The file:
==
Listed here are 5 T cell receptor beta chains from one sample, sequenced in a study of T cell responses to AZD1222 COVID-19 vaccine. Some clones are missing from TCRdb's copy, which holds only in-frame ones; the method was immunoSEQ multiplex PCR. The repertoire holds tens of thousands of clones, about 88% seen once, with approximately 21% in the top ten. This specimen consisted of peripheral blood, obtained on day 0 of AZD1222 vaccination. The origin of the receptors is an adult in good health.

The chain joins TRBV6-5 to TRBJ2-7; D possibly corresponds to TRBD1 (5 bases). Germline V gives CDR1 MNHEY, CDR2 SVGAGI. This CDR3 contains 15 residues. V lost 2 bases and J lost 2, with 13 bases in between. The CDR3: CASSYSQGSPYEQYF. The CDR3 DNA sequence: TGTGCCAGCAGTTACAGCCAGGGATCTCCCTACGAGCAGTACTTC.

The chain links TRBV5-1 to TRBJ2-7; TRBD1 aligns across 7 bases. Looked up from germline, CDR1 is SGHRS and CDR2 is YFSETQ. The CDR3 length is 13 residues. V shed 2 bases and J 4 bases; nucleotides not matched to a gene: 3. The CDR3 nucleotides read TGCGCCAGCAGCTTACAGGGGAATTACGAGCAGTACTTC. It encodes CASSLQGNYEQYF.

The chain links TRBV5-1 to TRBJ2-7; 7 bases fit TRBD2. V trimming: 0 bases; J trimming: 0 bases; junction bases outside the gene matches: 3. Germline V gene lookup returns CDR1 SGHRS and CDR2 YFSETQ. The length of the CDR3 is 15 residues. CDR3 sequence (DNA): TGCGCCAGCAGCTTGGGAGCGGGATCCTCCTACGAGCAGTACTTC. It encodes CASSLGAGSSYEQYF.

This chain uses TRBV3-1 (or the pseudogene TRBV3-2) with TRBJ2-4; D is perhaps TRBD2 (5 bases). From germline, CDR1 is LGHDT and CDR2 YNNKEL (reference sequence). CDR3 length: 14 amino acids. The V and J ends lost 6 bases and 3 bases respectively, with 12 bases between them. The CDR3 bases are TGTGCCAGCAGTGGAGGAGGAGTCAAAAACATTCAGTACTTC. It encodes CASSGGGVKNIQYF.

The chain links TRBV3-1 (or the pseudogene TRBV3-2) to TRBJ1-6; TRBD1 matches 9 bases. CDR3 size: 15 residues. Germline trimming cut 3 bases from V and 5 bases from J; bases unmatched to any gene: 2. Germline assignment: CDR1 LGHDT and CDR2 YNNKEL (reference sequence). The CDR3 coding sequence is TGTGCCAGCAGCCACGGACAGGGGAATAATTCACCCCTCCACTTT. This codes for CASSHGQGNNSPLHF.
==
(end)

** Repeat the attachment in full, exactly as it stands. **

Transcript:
Listed here are 5 T cell receptor beta chains from one sample, sequenced in a study of T cell responses to AZD1222 COVID-19 vaccine. Some clones are missing from TCRdb's copy, which holds only in-frame ones; the method was immunoSEQ multiplex PCR. The repertoire holds tens of thousands of clones, about 88% seen once, with approximately 21% in the top ten. This specimen consisted of peripheral blood, obtained on day 0 of AZD1222 vaccination. The origin of the receptors is an adult in good health.

The chain joins TRBV6-5 to TRBJ2-7; D possibly corresponds to TRBD1 (5 bases). Germline V gives CDR1 MNHEY, CDR2 SVGAGI. This CDR3 contains 15 residues. V lost 2 bases and J lost 2, with 13 bases in between. The CDR3: CASSYSQGSPYEQYF. The CDR3 DNA sequence: TGTGCCAGCAGTTACAGCCAGGGATCTCCCTACGAGCAGTACTTC.

The chain links TRBV5-1 to TRBJ2-7; TRBD1 aligns across 7 bases. Looked up from germline, CDR1 is SGHRS and CDR2 is YFSETQ. The CDR3 length is 13 residues. V shed 2 bases and J 4 bases; nucleotides not matched to a gene: 3. The CDR3 nucleotides read TGCGCCAGCAGCTTACAGGGGAATTACGAGCAGTACTTC. It encodes CASSLQGNYEQYF.

The chain links TRBV5-1 to TRBJ2-7; 7 bases fit TRBD2. V trimming: 0 bases; J trimming: 0 bases; junction bases outside the gene matches: 3. Germline V gene lookup returns CDR1 SGHRS and CDR2 YFSETQ. The length of the CDR3 is 15 residues. CDR3 sequence (DNA): TGCGCCAGCAGCTTGGGAGCGGGATCCTCCTACGAGCAGTACTTC. It encodes CASSLGAGSSYEQYF.

This chain uses TRBV3-1 (or the pseudogene TRBV3-2) with TRBJ2-4; D is perhaps TRBD2 (5 bases). From germline, CDR1 is LGHDT and CDR2 YNNKEL (reference sequence). CDR3 length: 14 amino acids. The V and J ends lost 6 bases and 3 bases respectively, with 12 bases between them. The CDR3 bases are TGTGCCAGCAGTGGAGGAGGAGTCAAAAACATTCAGTACTTC. It encodes CASSGGGVKNIQYF.

The chain links TRBV3-1 (or the pseudogene TRBV3-2) to TRBJ1-6; TRBD1 matches 9 bases. CDR3 size: 15 residues. Germline trimming cut 3 bases from V and 5 bases from J; bases unmatched to any gene: 2. Germline assignment: CDR1 LGHDT and CDR2 YNNKEL (reference sequence). The CDR3 coding sequence is TGTGCCAGCAGCCACGGACAGGGGAATAATTCACCCCTCCACTTT. This codes for CASSHGQGNNSPLHF.